The Ilan and Asaf Ramon International Airport has opened in the Negev Desert of Israel. Designed by Amir Mann-Ami Shinar Architects and Moshe Zur Architects, the project was made to service the Red Sea resort city of Eilat and the surrounding region. The airport's design was influenced by the futuristic world of aviation and the project's natural desert surrounding. Commissioned by the Israel Airport Authority, the project is Israel's first civil airport built from scratch.
Mushroom-like rock formations found in Israel's National Timna Park served as inspiration for the initial geometry of the Passenger Terminal Building as a self-shading volume. Mimicking how the rocks are shaped by the "natural movements" of wind and water, the Terminal's opaque volume was carved by the "natural movements" of the passenger traffic. The airport was designed with a 45,000sqm Passenger Terminal Building, a 3,600m long Runway and Taxiway, alongside 40 Aprons, allowing for domestic and international traffic. The two support structures to the north and south of the terminal are a combined 36,210sqm with a 45 meter high Air Control Tower.
The Terminal's envelope consists of a steel and concrete skeleton structure, cladded to the exterior with insulating aluminum triangular panels, continuous from wall to roof that create one single mass. Glass curtain walls were inserted to surround patios and introduce the natural desert landscaping into the building. These serve as light wells allowing natural light into the depths of the Terminal. Towards the interior, the building's volume is hollowed out and the envelope is cladded in a contrasting bamboo-wood, uniting the ceiling and walls over one continuous space.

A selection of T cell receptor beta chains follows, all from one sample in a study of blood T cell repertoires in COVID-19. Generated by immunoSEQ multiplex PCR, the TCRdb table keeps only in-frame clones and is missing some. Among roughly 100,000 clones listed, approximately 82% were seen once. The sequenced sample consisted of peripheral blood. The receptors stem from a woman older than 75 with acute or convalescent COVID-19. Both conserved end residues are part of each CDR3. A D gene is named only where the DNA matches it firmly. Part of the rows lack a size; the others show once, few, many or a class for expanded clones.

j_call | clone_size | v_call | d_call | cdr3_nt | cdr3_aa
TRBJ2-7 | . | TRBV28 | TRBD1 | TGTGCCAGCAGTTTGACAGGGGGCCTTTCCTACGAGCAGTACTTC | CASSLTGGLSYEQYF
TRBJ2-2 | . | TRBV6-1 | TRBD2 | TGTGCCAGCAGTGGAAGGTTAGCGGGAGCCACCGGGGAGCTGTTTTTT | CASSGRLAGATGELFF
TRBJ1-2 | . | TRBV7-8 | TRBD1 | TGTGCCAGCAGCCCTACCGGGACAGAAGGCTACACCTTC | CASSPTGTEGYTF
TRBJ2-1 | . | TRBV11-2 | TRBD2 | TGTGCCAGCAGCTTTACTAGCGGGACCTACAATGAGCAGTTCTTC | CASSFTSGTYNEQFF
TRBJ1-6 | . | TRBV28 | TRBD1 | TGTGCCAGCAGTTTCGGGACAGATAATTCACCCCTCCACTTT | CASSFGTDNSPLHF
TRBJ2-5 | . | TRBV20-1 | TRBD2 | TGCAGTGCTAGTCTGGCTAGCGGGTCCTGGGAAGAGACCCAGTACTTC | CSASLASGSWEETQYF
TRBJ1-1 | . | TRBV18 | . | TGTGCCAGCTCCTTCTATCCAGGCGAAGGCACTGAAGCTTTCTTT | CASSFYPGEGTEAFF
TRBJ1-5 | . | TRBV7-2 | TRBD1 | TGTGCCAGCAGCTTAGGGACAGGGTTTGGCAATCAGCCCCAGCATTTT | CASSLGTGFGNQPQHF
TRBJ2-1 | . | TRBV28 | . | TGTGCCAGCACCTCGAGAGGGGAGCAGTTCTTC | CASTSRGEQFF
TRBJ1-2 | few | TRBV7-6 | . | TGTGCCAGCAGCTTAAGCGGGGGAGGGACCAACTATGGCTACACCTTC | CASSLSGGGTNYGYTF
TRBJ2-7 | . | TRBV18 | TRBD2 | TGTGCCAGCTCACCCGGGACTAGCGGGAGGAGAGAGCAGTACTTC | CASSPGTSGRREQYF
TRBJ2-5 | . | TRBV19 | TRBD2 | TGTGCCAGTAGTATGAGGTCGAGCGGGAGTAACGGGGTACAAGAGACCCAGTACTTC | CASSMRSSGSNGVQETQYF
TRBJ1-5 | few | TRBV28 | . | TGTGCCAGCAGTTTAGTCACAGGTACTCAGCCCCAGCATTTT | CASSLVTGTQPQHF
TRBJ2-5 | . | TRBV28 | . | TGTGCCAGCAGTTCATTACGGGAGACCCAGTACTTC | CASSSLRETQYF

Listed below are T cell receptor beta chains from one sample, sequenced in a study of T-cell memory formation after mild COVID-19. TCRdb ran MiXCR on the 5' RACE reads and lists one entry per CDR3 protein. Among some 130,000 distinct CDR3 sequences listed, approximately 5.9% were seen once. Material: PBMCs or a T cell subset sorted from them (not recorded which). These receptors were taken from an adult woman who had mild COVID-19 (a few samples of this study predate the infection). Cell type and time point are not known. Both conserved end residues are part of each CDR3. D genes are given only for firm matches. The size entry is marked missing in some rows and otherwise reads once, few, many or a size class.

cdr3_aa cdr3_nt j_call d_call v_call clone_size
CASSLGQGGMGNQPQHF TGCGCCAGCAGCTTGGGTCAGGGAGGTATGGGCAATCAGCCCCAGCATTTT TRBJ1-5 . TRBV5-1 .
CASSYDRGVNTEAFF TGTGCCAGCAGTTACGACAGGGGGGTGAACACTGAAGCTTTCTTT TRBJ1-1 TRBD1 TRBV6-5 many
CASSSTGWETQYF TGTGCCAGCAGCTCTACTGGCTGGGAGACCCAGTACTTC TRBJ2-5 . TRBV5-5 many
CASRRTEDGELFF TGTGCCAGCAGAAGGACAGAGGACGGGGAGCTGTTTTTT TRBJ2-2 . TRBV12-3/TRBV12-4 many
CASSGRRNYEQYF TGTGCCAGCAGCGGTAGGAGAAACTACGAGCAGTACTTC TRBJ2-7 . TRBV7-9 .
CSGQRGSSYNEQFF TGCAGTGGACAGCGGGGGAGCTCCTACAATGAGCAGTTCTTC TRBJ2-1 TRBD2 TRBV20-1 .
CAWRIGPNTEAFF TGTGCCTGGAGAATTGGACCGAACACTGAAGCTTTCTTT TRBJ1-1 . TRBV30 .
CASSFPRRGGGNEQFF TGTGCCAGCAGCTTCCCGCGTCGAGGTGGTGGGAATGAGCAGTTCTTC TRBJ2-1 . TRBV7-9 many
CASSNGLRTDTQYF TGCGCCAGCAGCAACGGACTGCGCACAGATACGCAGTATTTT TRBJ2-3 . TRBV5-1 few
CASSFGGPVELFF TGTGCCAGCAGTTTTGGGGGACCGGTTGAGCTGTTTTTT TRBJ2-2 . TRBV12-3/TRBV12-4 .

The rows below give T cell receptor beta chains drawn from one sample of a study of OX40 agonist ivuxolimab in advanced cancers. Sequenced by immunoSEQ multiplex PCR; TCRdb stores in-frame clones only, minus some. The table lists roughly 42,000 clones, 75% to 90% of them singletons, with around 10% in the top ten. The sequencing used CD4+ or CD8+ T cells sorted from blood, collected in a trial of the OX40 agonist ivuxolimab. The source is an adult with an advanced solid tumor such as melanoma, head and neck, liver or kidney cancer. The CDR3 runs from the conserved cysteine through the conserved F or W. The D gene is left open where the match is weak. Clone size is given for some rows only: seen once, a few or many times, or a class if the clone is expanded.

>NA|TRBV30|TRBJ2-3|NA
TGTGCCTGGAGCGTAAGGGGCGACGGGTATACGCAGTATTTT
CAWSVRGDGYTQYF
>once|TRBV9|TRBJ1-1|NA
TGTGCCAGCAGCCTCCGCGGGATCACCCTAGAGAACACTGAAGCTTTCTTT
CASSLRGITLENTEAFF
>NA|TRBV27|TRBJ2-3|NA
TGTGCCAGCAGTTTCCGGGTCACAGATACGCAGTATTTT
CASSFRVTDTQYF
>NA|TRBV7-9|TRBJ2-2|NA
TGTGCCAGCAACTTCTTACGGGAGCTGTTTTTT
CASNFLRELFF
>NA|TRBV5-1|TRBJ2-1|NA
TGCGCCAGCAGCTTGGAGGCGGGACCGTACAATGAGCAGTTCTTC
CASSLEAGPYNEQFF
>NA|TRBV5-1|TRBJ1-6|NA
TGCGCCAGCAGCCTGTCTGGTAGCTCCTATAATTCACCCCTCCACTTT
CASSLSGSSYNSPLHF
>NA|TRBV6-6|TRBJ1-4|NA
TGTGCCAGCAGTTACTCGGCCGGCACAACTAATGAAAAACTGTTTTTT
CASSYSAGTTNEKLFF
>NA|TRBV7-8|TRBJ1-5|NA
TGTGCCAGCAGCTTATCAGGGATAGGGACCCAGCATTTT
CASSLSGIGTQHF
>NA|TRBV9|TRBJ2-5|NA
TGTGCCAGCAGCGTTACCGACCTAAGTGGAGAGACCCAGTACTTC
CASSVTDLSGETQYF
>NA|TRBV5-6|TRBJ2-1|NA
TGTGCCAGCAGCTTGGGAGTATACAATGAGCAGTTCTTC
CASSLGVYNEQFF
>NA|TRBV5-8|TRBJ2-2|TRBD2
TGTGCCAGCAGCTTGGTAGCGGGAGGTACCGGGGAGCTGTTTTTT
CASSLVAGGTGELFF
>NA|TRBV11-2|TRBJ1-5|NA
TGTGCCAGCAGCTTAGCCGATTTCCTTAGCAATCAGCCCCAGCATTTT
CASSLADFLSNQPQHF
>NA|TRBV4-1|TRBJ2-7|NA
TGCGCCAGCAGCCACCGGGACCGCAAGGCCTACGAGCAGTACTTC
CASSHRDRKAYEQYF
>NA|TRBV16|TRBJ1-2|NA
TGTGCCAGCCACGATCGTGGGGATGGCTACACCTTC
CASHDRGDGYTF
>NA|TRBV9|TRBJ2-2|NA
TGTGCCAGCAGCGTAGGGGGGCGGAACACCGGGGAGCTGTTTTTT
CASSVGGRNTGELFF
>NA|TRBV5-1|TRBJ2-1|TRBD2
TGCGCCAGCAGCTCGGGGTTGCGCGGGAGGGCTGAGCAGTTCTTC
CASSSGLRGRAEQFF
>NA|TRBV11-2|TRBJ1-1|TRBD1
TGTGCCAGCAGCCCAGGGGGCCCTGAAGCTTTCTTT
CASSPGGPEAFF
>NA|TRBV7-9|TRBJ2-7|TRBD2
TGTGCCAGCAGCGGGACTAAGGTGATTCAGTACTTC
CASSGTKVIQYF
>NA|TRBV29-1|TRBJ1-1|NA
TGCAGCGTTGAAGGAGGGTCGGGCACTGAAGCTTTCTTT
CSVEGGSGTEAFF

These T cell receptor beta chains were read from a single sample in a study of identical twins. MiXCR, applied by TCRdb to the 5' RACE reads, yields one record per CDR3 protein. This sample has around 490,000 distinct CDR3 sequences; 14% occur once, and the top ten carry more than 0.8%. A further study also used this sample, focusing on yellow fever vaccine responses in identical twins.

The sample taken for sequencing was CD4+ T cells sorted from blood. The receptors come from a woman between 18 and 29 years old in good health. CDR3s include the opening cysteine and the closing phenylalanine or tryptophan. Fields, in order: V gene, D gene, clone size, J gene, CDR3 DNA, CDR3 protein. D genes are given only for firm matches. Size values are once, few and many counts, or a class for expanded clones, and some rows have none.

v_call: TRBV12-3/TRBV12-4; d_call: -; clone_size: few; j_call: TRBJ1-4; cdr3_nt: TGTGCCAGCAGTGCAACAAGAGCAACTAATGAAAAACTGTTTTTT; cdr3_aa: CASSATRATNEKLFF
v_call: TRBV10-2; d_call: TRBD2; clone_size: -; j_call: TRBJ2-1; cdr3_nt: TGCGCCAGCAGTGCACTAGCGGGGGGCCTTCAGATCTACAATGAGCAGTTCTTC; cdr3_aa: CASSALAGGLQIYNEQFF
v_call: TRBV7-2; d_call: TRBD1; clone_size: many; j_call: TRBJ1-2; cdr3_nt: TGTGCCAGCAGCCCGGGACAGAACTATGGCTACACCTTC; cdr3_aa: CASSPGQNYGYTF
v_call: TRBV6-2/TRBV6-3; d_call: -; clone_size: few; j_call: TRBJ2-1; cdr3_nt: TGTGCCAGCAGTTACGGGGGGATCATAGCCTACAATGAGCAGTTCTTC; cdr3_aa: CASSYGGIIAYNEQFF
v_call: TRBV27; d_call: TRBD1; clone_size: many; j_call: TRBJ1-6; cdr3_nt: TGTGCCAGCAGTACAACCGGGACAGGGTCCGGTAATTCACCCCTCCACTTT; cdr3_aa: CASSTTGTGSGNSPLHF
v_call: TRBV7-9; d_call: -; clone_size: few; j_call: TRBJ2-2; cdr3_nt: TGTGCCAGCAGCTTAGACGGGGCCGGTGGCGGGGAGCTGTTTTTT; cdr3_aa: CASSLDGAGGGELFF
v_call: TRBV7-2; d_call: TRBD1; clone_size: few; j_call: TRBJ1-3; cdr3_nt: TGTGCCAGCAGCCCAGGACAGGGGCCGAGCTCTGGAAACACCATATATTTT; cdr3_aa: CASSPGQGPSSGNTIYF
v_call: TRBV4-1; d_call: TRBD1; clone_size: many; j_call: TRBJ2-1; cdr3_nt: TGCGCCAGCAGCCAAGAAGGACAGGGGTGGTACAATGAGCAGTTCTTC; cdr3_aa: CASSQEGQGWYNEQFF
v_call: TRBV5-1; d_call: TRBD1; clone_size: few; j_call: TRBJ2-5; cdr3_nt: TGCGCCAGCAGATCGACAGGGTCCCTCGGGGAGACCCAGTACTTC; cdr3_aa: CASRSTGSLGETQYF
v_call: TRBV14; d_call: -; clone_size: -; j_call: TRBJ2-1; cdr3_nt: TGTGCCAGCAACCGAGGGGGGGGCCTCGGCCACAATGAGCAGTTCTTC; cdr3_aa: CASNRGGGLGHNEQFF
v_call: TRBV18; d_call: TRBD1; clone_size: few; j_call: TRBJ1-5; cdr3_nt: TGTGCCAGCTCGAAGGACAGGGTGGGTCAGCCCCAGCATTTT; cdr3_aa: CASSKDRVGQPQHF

The landscape design development drew inspiration from the existing river delta fan created by the mountain flooding into the desert valley. The winding paths of the parking lot and the landscape development follow the shape of the natural spill from the streams. In addition, local plant seeds were harvested and preserved at the site, grown and incubated in greenhouses during the years of construction, and finally returned to their original location, to serve as the desert vegetation lining the airport's landscape.